Please tell me through your eyes about Italo Disco style, how you lived it etc.?
I lived it in the best recording studios ever, working side by side with so many artists. One of the studios was in Carimate, it was the studio I recorded my first song with CBS, and a few years later it was bought by Marco Tansini, Red Canzian (Pooh) and the sound engineer Renato Cantele becoming the “Morning studios”, and I spent half my life there, having a chance to meet international stars that came to Italy to record their albums too.

Is it possible to tell me which of your songs is dearest for you and why?
You know, perhaps Feel the Drive, is one of my favourites, because it was the first disco song and because I recorded at least 9 chorus tracks (it’s all my voice in there) for harmony and it was SO fun! But I owe a lot to the success of Comanchero, so that’s one of tops too.

Could you name your best Italo Disco artists?
No, I can’t! I have many friends that are Italodisco stars and I really can’t say which I prefer!! ;-)

Could you recall any special moment from your Italo Disco career which stayed in your heart for so many years and could you share it with us please?
I think it was the first TV show with a song of mine that I viewed. I still have it on videotape. It was Discoring, the Sunday afternoon music show with hit parade on the first channel. The Martinelli duo (the models, of course) opened the show with “Voice in the Night”. It was very very exciting to see one of my songs had made it there!

Simona, are you in contact with Aldo and what he is doing today?
Aldo and I lost touch for some years, but we met again because we signed Prezioso feat. Marvin “In my Life”, which was taken from “Cinderella”’s melody and we’ve been regularly in contact since then. He has always kept his job as a music professor parallel to his songwriting and producing throughout all the ‘80s. Lately he has mostly been teaching, though he keeps writing and once in a while he records some productions for others. But right now we are working together on a few new songs! Since I went back to singing live lately, I’d like to present them during my shows. You never know what might happen… ;-)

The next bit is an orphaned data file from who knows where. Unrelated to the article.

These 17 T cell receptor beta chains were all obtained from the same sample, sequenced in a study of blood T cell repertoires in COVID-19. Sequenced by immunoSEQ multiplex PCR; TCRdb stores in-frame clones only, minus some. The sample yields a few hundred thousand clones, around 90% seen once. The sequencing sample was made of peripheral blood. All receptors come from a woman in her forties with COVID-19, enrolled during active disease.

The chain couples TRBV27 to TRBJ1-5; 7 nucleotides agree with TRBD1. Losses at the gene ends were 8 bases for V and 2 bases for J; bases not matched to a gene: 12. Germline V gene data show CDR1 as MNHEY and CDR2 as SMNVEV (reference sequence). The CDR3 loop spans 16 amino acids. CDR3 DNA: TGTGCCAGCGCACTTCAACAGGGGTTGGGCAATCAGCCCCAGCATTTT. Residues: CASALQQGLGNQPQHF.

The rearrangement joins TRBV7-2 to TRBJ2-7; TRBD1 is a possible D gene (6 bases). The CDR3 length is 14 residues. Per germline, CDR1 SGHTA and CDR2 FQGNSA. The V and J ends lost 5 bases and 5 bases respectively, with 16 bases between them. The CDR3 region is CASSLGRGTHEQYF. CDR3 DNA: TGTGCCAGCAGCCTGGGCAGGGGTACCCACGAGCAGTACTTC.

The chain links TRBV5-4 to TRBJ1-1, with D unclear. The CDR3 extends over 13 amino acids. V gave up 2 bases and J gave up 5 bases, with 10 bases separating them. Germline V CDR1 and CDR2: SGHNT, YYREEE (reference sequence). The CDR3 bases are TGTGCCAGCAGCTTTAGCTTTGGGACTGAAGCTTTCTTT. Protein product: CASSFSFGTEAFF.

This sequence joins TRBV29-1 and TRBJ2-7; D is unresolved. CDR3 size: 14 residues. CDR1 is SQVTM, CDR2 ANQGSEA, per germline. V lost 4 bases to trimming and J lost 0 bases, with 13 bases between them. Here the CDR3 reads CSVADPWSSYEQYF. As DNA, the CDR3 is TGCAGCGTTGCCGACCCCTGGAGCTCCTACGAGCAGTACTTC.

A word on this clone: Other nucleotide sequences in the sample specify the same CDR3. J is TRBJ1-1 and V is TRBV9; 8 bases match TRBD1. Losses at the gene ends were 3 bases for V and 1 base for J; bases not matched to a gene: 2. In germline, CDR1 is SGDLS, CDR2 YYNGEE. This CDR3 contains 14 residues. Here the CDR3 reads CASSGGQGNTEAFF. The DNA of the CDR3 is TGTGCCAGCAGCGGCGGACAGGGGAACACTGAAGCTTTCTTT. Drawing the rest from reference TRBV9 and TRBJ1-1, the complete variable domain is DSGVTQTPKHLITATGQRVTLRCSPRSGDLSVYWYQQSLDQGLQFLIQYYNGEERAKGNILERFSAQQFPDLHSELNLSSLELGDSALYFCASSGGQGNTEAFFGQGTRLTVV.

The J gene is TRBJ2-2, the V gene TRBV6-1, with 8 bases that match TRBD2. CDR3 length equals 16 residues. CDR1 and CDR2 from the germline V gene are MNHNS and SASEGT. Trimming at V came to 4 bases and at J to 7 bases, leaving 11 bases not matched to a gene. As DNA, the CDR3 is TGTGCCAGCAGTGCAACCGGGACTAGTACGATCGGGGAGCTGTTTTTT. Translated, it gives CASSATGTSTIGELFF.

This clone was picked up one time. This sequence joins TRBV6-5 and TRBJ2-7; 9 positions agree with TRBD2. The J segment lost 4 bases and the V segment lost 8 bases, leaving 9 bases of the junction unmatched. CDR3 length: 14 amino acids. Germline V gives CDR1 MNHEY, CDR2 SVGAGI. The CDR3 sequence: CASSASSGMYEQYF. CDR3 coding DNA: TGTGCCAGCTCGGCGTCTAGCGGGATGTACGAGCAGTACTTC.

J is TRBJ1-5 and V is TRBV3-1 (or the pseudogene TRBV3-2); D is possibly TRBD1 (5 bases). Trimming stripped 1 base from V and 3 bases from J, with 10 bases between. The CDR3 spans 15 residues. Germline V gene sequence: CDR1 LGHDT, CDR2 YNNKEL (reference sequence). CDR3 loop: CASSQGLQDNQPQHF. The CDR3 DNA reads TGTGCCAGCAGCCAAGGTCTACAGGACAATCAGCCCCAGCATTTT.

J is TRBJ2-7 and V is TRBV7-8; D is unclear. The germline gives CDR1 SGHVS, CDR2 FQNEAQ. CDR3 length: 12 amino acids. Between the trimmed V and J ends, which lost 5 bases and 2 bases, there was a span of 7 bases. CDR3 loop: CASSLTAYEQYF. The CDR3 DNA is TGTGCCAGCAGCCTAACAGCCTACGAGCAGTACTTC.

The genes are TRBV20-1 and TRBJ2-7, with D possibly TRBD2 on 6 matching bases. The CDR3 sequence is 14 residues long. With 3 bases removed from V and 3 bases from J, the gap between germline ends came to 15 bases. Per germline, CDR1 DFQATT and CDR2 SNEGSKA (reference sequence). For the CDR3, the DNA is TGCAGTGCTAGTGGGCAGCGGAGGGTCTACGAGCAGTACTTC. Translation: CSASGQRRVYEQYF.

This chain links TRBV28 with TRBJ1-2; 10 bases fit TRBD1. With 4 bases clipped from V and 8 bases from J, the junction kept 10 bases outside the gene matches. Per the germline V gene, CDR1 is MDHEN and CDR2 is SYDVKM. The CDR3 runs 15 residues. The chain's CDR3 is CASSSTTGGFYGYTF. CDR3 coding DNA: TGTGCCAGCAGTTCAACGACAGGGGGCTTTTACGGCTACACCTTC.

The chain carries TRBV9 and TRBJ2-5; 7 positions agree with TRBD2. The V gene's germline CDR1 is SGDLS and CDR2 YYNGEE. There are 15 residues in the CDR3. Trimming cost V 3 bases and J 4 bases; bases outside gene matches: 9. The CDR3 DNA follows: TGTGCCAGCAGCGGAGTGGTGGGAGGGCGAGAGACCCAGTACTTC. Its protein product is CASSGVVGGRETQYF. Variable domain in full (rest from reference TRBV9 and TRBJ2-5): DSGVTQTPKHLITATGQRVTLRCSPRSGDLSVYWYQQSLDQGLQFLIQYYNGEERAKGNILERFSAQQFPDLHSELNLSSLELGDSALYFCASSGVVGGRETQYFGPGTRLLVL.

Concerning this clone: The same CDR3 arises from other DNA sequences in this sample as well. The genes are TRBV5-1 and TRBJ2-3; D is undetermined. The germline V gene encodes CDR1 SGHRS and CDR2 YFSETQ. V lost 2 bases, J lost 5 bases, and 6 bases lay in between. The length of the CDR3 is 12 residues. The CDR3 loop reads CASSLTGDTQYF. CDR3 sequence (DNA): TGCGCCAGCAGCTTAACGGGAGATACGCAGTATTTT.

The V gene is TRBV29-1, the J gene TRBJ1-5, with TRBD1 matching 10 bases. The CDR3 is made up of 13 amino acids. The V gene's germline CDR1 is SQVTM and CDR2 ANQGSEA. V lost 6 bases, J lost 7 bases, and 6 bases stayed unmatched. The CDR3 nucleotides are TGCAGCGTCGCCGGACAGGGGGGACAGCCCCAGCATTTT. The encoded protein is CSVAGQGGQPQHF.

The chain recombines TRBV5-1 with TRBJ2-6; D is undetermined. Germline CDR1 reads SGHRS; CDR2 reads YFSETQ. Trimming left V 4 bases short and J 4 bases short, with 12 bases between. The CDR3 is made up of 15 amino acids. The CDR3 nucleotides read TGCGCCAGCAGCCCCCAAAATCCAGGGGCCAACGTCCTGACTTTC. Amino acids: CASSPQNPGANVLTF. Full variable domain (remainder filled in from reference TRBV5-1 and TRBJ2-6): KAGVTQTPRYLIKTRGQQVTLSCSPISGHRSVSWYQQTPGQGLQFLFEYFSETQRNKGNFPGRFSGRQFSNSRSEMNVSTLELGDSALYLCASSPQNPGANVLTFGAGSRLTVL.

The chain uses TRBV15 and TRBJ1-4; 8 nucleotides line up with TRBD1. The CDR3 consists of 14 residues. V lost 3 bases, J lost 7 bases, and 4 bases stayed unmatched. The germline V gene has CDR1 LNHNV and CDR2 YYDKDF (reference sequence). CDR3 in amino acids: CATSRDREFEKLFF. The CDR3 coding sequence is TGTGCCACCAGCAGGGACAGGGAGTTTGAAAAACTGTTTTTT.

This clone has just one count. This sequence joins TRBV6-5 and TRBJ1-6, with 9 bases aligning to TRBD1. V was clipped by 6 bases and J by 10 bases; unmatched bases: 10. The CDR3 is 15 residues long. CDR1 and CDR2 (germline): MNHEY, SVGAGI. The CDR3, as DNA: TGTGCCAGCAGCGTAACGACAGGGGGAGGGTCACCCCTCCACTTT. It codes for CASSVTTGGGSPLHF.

Is it possilbe to tell me a bit more about these new songs of you two, if it's not too early and secret still? ;-)
Top secret for now, but I promise, you’ll be one of the first to have all the fresh news!

:-) thank you in advance!

I wonder, do you remember how many songs you wrote? I think hundrets of them!?! :-)
Hundreds, definitely.

Are there some songs you wrote or sung and they were never published and you feel sorry for that?
Again, definitely. There are a lot of beautiful songs still waiting to be published. Sometimes I wrote lyrics to songs that were changed, usually because they were given to Italian artists so they were re-written in Italian by the artists themselves or their producers, though I have also written in Italian myself. It was sad sometimes to have to give up the lyrics.

Do you still have some of your Italo songs on vinyls? ;-)
They are all mostly on vinyl! Some I don’t have, because not always I was given a copy from the producers (naught boys). Lately I’ve been to the Vinylmania fair in Milano to buy those I’m missing. It’s so good to see that I’m not alone in buying my records! And it’s also nice to see that even if they are all used, they aren’t for sale cheap :-)

Have you been going on concerts and parties in disco clubs?
Lately yes. And it is SO moving to see how many people are still into our music, and how happily surprised they are to find out I was the lead vocal for so many Italo-disco names. Back then in the ‘80s, the productions were so many, all at the same time, many luckily hitting straight to the charts, that it was necessary to give each project a different name, and therefore a different “face”. Young girls were employed from model agencies to sing playback in TV shows, then they did the same in discos and festivals, and those are the “images” you are used to when you remember my songs.

Can you share your plans for near future please?
Easy: I shall continue to catch up on lost time with live shows, and I am working with Martinelli on a few new songs!

Do you have message for your fans?
Yes. First of all: thank you. Then, I hope, if ever my show will be in their town, that they can come hear me and not be too disappointed to see the real face of the… Voice in the Night! And I also hope that they are looking forward to hear the new productions I have in mind… ;-)

Simona, thank you very much for your time and for this interview. You made my wish come true :-) All the best, your fan Zeljko.
Thank you Zeljko

© Zeljko Vujkovic - June 2010